Six Plants I Can’t Live Without

Six Plants I Can’t Live Without

When I was asked by my friend Steve Bender, a.k.a. Grumpy Gardener, at Southern Living magazine to participate in listing the six plants I can’t live without, the usual suspects ran through my mind; notably flowers. Somehow, the list fell short in expressing how I felt. This surprised me. I thought for sure my list would be all flowers; flowers bring me and the wildlife I attract great joy.

After given many choices a good consideration, my list of 6 was not about the flowers. It was form that excited me; a plant that I would stare at in wonder. Another was a smell that offered an escape. Others, deep in southern traditions; plants that reined well before my family became southerners. Another for the shear joy of seeing it and never tiring.

Although there were no rules, I chose an herb, a shrub, a perennial, a specimen tree, a large tree, and a bulb.

My choices are bronze fennel, dwarf butterfly bush, hardy begonia, Japanese umbrella pine, Southern Magnolia, white rain lily. For purposes of this post, we stopped at six. I’m comforted in knowing the list goes on…

Bronze Fennel

Name: Foeniculum vulgare ‘Purpureum’

Zones: 4 to 9

Size: 3 – 4 feet tall and 18 inches wide

Conditions: Full sun to partial shade; moist, well-drained soil.


Bronze fennel is grown in my herb garden for several reasons, but the biggy is because it is a host plant for the Black swallowtail butterfly. The plant itself is very lusty looking with a robust size, seductive color and a soft touch. Bronze color adds interest in an herb garden that can be heavy on green. The feathery foliage looks good all summer, as long as it is not allowed to go to seed. To avoid this, feel free to cut it back during the summer, or just let the larvae do it for you. In some areas, bronze fennel can be invasive. Keeping it going to seed will lessen the worry.

Dwarf butterfly bush

Name: Buddleia davidii ‘Blue Chip’

Zones: 5 to 9

Size: 24 to 36 inches tall and 30 inches wide

Conditions: Full sun, well-drained soil


Parts of North Carolina deal with the exuberance of some Buddleia species; but there a new Bud on the block.  Buddleia daviddi ‘Blue Chip’ is now widely available. ‘Blue Chip’ was hybridized by Dr. Dennis (Denny) Werner, former director of the JC Raulston Arboretum at NC State University and a plant breeder in the NCSU College of Agriculture and Life Science. An unusual dwarf butterfly bush, ‘Blue Chip’ is a very, very low seed setter. As such, it is unlikely it will produce unwanted seedlings – also producing blooms all summer until frost with no deadheading.

Hardy begonia

Name: Begonia grandis

Zones: 6 to 10

Size: 18 inches tall and wide

Conditions: Part shade; moist, well-drained soil.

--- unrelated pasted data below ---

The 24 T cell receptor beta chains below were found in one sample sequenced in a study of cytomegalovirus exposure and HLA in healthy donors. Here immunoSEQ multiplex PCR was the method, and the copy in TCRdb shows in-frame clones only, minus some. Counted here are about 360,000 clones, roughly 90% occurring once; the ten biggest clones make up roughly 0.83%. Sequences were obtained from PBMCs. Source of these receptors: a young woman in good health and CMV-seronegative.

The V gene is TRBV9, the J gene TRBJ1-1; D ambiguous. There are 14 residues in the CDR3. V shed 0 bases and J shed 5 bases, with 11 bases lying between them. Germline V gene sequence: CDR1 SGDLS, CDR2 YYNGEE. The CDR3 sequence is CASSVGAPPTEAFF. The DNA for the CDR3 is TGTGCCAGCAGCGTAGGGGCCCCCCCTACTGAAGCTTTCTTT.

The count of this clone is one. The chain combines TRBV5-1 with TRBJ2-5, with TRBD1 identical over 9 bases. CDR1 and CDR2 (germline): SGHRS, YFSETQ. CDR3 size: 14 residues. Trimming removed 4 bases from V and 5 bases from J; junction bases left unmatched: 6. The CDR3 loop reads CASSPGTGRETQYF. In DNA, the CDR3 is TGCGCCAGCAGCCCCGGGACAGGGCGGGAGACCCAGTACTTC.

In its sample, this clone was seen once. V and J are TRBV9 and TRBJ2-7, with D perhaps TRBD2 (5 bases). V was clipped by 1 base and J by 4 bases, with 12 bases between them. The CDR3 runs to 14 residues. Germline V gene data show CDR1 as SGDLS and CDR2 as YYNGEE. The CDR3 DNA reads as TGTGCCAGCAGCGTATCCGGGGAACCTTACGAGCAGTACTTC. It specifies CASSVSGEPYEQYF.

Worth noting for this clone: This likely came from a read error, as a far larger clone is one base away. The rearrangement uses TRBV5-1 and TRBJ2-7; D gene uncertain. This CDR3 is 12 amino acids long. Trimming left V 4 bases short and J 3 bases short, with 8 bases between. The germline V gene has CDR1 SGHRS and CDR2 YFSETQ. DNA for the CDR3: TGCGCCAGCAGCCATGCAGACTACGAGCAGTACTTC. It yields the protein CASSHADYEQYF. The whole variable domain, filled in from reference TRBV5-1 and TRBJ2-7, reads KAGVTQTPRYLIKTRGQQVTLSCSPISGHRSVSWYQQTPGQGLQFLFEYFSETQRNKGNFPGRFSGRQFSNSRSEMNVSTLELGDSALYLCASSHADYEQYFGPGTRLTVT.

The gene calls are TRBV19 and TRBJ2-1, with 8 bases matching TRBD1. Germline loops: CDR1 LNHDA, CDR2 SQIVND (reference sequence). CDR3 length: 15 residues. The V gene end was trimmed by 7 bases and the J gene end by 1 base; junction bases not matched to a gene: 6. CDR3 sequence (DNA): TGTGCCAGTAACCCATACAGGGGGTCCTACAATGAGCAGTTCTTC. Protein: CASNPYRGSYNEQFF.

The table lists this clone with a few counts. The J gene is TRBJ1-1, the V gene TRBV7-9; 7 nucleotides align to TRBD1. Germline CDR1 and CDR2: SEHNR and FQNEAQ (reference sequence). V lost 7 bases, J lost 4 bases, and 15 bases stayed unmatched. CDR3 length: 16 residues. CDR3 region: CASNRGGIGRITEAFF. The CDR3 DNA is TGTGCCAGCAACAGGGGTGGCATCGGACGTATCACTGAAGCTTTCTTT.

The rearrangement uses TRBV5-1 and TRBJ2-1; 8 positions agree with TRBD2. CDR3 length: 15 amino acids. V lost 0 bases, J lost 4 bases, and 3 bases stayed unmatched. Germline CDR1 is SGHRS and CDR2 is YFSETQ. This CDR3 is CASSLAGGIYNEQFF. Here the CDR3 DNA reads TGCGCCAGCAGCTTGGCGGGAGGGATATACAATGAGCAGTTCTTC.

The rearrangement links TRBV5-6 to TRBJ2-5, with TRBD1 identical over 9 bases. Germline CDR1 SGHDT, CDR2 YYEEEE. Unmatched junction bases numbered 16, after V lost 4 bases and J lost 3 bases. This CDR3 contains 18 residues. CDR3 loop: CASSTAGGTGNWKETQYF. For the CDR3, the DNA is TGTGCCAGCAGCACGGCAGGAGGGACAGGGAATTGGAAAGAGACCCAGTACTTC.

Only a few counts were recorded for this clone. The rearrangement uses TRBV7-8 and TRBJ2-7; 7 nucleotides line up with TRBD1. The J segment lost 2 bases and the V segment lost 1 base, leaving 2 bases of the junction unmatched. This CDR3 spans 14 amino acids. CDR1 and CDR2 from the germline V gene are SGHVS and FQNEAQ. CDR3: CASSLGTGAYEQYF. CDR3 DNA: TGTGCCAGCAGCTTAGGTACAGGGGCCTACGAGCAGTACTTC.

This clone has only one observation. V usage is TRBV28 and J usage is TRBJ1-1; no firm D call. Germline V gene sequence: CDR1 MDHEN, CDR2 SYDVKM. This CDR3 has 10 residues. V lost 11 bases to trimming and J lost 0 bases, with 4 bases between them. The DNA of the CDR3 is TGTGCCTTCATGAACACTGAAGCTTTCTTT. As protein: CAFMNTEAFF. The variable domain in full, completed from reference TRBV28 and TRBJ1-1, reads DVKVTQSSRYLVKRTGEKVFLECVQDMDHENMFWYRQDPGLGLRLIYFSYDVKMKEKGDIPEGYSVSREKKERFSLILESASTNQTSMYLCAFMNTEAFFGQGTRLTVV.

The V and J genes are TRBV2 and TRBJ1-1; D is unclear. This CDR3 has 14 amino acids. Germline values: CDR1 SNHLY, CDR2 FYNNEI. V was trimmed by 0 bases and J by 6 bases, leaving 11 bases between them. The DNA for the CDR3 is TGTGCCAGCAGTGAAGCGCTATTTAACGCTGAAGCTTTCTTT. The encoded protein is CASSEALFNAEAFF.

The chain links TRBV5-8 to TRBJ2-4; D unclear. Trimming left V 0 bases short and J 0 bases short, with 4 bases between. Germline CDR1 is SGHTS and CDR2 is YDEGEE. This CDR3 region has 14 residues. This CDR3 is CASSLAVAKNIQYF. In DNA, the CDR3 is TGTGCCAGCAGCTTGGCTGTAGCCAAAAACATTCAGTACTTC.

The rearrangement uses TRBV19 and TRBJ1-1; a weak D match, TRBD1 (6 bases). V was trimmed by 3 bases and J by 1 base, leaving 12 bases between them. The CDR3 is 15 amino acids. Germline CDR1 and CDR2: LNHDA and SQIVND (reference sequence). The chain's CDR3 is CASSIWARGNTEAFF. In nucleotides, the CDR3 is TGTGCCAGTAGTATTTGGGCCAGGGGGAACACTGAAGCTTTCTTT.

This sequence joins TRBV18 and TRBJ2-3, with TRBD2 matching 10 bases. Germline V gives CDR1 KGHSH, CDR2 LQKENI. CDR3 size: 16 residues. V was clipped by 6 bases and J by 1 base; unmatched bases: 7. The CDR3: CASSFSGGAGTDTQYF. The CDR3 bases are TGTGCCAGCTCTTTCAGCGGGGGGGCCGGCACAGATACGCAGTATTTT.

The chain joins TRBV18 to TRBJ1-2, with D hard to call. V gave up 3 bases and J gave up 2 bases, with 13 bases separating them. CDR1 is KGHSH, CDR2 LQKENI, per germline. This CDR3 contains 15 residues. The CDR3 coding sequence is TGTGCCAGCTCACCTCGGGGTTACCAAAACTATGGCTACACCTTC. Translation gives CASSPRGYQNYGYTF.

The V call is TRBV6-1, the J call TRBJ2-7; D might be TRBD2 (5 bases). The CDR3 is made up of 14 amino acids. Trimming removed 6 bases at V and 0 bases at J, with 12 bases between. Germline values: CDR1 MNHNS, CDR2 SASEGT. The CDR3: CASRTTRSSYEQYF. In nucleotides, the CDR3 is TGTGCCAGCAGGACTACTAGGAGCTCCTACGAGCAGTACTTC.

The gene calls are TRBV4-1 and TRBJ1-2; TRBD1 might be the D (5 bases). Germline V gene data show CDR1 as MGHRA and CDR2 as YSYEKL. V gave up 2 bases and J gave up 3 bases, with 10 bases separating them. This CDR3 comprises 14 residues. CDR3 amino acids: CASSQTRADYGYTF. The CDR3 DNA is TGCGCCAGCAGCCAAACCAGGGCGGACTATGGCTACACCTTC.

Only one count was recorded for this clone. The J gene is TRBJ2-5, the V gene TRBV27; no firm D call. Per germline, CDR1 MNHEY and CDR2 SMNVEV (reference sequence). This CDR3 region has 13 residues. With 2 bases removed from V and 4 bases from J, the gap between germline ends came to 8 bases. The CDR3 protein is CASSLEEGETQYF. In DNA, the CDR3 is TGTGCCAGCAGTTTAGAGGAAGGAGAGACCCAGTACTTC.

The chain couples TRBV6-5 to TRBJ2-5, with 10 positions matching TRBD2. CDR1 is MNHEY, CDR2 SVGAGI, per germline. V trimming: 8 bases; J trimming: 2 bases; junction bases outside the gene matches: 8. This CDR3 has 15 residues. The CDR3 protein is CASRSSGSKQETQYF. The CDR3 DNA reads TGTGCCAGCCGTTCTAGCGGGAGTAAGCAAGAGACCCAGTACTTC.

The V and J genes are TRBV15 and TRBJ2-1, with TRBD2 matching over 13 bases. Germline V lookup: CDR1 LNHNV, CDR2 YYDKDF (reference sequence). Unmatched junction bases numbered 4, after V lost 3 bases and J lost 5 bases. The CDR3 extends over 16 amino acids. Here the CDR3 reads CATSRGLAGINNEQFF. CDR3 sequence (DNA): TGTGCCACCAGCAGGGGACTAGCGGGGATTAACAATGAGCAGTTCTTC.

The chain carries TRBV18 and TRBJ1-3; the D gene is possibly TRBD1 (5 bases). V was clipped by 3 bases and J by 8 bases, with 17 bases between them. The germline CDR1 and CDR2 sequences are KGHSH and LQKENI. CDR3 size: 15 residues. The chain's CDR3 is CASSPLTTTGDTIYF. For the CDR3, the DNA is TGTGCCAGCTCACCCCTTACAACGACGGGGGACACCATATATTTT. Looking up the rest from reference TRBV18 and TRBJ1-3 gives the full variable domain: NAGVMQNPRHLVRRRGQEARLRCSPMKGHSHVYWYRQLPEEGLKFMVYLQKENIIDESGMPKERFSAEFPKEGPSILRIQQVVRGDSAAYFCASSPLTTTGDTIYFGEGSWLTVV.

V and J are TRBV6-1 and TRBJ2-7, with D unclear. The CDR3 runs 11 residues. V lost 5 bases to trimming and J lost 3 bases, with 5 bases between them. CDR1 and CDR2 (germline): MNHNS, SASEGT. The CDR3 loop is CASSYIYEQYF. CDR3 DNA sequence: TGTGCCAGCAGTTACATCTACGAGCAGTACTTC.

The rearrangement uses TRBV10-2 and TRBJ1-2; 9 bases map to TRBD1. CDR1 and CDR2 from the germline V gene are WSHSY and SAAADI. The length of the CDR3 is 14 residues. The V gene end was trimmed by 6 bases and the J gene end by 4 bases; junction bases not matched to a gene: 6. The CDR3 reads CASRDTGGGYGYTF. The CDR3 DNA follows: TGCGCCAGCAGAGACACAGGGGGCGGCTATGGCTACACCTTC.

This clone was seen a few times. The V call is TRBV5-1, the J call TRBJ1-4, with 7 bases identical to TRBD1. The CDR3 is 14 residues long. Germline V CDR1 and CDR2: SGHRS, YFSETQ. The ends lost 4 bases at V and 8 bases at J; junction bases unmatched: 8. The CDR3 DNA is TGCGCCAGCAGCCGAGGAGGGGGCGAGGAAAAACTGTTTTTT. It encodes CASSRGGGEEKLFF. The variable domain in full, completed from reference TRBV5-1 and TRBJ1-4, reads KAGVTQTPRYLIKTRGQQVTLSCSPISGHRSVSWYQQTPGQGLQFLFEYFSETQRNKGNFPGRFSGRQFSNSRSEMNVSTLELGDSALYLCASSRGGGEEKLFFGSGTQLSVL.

Hardy begonia is very easy to grow and offers a cooling effect located in the shade of the trees. Most of what I have came from plants passed along from my friend Brooks’ garden. The triangular-shaped leaves and blush-pink flowers keep thriving from summer through frost. Hardy begonia is often passed along from gardener to gardener or purchased from a quality nursery. The cultivar ‘Heron’s Pirouette’ offers especially huge, abundant rosy pink flowers.

Japanese umbrella pine

Name: Sciadopitys verticillata

Zones: 5 to 9

Size: 25 to 40 feet tall and 15 to 20 feet wide

Conditions: Full sun to partial shade; acidic, fertile, moist, well-drained soil.


A good plant will offer 2 seasons of interest or purpose; a plant with three seasons is even better. Add in a forth season, and it’s a winner through and through. Japanese umbrella pine always looks interesting. Lush, exotic, deep green needles in whorls give rise to its common name. With neither disease nor pest problems to deal with, this tree also meets my low-maintenance requirements. It is a very slow-growing however, so invest in a sizable plant to keep your patience from getting the best of you.

Southern Magnolia

Name: Magnolia grandiflora

Zones: 7 – 9

Size: 60 – 90 feet tall and 20+ feet wide

Conditions: Full sun to partial shade; rich, well-drained, acid soil. Once established, extremely drought tolerant.


Quintessential southern landscapes include southern magnolias. Unfortunately, not all of us have the land to hold one. Thankfully, I do. My neighbors have 5 on their half acre lot! We have one on the south side of the house; it shades our home from the hot summer sun. Waxy, glossy leaves, with a brown under belly, drop each spring landing within her skirt. Their May and June blooms look and smell heavenly. I’ll pluck one and float in a bowl near where I read in the morning. It last but a day, but what a day it is.